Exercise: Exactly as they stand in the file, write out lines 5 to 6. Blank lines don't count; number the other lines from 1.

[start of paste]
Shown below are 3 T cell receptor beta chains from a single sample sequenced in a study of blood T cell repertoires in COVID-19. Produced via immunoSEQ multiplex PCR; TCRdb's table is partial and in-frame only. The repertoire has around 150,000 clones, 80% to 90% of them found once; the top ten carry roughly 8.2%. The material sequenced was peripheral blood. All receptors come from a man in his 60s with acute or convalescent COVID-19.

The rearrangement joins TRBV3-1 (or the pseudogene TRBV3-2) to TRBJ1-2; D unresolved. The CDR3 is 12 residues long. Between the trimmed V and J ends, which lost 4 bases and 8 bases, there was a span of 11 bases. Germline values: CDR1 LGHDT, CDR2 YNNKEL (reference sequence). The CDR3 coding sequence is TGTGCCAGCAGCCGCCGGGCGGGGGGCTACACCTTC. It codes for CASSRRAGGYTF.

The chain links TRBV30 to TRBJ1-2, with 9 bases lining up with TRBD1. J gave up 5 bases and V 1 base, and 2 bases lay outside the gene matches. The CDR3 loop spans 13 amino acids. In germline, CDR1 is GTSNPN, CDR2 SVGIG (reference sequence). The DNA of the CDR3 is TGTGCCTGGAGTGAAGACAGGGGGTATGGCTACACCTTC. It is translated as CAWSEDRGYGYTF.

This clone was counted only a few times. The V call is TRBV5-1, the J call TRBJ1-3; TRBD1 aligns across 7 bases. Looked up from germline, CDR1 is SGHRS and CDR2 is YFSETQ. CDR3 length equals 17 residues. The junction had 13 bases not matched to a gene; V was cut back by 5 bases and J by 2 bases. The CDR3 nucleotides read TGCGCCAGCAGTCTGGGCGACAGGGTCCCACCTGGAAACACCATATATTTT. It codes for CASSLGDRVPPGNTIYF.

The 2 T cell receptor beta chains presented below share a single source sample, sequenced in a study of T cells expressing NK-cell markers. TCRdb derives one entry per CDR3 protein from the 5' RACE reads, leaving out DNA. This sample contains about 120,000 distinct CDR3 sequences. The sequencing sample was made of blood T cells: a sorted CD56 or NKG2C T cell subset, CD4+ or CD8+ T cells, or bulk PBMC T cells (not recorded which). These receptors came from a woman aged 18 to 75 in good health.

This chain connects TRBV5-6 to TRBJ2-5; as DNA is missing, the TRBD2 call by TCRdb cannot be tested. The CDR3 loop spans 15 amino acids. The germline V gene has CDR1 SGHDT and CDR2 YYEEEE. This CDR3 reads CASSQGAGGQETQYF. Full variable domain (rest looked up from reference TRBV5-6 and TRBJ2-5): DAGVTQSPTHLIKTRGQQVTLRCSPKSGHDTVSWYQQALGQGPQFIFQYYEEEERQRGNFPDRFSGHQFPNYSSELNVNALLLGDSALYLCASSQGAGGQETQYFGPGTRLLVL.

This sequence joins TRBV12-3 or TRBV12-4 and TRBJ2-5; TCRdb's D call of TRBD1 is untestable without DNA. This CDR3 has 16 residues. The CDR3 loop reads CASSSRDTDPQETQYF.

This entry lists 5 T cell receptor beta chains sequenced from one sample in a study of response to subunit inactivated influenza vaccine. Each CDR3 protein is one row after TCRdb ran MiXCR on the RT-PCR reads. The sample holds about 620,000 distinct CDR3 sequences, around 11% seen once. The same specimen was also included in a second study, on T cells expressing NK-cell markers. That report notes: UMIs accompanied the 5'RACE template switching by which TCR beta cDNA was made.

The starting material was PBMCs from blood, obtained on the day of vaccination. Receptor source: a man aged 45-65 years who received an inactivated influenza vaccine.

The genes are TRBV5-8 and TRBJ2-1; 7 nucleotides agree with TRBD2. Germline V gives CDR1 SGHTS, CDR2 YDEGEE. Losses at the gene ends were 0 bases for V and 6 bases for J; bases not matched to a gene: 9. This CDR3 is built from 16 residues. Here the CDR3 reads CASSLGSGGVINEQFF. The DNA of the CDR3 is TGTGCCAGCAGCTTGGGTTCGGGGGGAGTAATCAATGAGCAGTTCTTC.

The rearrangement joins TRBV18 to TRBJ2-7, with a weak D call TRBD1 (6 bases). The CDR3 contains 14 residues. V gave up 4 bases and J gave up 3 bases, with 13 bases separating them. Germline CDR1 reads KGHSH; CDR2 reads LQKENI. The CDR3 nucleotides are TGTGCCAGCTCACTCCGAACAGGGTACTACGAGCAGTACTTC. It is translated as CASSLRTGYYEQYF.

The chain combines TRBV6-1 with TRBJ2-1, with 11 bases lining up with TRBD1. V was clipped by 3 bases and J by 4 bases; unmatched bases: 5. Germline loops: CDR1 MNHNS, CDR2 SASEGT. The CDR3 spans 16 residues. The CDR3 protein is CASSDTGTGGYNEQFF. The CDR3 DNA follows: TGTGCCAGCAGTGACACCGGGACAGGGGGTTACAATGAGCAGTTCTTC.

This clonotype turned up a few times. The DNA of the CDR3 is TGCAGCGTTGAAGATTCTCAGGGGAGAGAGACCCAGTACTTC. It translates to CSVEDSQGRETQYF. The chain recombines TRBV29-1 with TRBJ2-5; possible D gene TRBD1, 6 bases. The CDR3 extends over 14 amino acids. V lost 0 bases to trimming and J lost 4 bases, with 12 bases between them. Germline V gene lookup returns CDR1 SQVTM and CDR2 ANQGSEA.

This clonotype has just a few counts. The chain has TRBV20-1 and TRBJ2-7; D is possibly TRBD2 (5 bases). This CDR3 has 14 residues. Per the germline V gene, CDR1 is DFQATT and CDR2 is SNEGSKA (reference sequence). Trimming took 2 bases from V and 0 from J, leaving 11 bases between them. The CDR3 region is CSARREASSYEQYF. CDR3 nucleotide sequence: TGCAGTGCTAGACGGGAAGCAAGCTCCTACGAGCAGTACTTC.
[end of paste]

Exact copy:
The 2 T cell receptor beta chains presented below share a single source sample, sequenced in a study of T cells expressing NK-cell markers. TCRdb derives one entry per CDR3 protein from the 5' RACE reads, leaving out DNA. This sample contains about 120,000 distinct CDR3 sequences. The sequencing sample was made of blood T cells: a sorted CD56 or NKG2C T cell subset, CD4+ or CD8+ T cells, or bulk PBMC T cells (not recorded which). These receptors came from a woman aged 18 to 75 in good health.

This chain connects TRBV5-6 to TRBJ2-5; as DNA is missing, the TRBD2 call by TCRdb cannot be tested. The CDR3 loop spans 15 amino acids. The germline V gene has CDR1 SGHDT and CDR2 YYEEEE. This CDR3 reads CASSQGAGGQETQYF. Full variable domain (rest looked up from reference TRBV5-6 and TRBJ2-5): DAGVTQSPTHLIKTRGQQVTLRCSPKSGHDTVSWYQQALGQGPQFIFQYYEEEERQRGNFPDRFSGHQFPNYSSELNVNALLLGDSALYLCASSQGAGGQETQYFGPGTRLLVL.